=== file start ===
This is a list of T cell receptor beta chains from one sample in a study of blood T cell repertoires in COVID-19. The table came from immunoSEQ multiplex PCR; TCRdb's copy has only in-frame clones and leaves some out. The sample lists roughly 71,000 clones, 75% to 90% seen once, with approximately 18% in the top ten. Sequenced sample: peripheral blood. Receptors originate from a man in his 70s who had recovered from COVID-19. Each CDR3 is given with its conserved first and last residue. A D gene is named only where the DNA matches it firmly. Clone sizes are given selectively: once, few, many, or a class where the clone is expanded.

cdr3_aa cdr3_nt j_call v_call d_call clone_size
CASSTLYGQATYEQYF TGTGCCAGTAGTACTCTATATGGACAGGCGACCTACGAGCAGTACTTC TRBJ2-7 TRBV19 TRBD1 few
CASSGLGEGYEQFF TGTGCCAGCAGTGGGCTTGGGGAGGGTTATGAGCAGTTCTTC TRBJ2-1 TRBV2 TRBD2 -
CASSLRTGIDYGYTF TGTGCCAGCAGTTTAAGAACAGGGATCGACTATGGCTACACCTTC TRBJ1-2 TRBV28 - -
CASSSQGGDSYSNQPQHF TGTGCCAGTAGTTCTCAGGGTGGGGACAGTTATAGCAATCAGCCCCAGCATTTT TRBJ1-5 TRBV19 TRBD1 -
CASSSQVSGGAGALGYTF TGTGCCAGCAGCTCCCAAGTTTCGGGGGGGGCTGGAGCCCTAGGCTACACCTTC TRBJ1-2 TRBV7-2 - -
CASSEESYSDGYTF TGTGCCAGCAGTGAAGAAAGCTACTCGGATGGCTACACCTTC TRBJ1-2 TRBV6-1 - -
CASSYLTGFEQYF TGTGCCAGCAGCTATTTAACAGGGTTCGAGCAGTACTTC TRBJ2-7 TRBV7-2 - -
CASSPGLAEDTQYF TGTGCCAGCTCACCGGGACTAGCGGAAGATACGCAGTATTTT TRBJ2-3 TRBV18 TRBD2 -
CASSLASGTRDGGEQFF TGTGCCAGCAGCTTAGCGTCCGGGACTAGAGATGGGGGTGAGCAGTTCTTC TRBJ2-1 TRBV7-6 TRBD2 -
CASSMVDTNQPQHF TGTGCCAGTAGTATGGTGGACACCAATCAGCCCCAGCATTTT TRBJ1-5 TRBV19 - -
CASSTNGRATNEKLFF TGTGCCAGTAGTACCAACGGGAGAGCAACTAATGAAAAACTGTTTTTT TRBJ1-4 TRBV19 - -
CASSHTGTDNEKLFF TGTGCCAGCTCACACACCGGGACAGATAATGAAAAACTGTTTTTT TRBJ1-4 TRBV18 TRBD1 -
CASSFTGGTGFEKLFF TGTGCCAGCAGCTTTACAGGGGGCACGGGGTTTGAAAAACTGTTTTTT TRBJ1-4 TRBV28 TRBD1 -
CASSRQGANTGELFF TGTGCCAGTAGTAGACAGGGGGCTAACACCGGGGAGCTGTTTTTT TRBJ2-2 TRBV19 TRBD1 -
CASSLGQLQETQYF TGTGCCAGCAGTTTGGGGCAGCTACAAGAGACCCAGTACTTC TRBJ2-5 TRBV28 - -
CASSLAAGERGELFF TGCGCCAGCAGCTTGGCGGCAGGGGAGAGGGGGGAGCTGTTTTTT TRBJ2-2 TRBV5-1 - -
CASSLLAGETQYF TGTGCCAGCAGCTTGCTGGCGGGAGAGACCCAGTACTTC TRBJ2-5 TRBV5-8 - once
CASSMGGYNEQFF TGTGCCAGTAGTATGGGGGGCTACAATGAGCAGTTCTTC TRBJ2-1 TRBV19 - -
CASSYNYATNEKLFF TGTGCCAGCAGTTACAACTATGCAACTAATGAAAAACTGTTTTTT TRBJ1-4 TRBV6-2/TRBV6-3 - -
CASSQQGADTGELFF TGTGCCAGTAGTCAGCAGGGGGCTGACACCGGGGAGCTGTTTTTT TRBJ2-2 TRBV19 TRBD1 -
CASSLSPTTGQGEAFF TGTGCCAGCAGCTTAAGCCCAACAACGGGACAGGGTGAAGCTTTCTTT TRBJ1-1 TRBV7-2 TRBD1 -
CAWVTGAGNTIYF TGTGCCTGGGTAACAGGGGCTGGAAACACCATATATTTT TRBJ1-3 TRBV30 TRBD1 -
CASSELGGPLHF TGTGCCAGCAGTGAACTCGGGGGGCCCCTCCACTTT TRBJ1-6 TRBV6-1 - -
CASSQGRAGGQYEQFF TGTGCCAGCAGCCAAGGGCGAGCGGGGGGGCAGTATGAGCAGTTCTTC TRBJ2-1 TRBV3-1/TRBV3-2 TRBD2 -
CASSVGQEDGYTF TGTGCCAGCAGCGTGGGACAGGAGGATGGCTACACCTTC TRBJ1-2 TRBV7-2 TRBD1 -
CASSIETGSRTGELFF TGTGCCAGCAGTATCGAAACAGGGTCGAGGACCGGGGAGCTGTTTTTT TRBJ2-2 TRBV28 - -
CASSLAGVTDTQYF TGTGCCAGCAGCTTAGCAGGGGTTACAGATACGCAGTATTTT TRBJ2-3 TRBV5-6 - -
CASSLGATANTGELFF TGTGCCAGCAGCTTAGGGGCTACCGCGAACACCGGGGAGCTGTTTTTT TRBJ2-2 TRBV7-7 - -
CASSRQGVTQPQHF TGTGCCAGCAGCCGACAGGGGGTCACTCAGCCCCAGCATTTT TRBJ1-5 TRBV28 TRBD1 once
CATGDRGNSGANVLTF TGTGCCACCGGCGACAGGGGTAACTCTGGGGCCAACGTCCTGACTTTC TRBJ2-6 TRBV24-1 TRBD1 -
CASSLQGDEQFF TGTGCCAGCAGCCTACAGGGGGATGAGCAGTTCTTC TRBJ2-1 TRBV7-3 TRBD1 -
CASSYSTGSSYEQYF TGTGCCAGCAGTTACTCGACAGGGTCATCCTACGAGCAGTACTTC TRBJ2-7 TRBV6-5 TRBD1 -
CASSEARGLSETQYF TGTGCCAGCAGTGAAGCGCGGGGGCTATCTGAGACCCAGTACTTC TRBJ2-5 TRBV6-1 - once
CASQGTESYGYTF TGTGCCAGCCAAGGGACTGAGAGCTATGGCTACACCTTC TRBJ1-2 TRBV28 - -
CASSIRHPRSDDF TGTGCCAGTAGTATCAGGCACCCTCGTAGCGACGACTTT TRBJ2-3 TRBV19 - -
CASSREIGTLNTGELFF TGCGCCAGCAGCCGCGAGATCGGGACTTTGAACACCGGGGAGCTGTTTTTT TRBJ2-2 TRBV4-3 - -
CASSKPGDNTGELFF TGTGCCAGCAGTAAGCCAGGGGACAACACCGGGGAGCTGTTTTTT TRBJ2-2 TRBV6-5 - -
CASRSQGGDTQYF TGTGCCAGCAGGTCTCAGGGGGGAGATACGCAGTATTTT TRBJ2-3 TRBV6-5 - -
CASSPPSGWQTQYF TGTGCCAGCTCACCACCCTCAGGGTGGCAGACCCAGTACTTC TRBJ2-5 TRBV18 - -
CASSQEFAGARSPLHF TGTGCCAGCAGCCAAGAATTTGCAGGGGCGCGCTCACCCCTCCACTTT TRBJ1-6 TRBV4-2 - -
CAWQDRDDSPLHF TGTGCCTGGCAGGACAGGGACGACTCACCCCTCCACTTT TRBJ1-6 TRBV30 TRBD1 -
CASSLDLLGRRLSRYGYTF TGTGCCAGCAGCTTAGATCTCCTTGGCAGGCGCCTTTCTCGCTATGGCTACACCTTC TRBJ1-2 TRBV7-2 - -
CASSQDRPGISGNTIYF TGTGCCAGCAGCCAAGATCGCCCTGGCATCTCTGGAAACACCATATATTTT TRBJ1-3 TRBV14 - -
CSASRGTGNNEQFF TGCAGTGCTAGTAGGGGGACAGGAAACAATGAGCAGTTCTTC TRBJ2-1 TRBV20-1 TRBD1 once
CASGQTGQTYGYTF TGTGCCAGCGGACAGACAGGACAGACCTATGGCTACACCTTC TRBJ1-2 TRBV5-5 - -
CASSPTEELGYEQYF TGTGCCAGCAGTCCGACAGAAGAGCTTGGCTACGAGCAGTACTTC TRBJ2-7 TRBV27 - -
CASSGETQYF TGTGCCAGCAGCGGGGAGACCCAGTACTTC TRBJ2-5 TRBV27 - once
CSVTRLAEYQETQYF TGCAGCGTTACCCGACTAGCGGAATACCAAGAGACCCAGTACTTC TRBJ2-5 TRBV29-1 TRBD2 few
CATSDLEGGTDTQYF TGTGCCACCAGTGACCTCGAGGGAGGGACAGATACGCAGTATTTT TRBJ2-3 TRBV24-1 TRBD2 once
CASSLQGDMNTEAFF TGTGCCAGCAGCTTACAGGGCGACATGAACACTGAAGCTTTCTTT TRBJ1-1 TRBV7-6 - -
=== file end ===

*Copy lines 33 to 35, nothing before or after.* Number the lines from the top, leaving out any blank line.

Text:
CASSLQGDEQFF TGTGCCAGCAGCCTACAGGGGGATGAGCAGTTCTTC TRBJ2-1 TRBV7-3 TRBD1 -
CASSYSTGSSYEQYF TGTGCCAGCAGTTACTCGACAGGGTCATCCTACGAGCAGTACTTC TRBJ2-7 TRBV6-5 TRBD1 -
CASSEARGLSETQYF TGTGCCAGCAGTGAAGCGCGGGGGCTATCTGAGACCCAGTACTTC TRBJ2-5 TRBV6-1 - once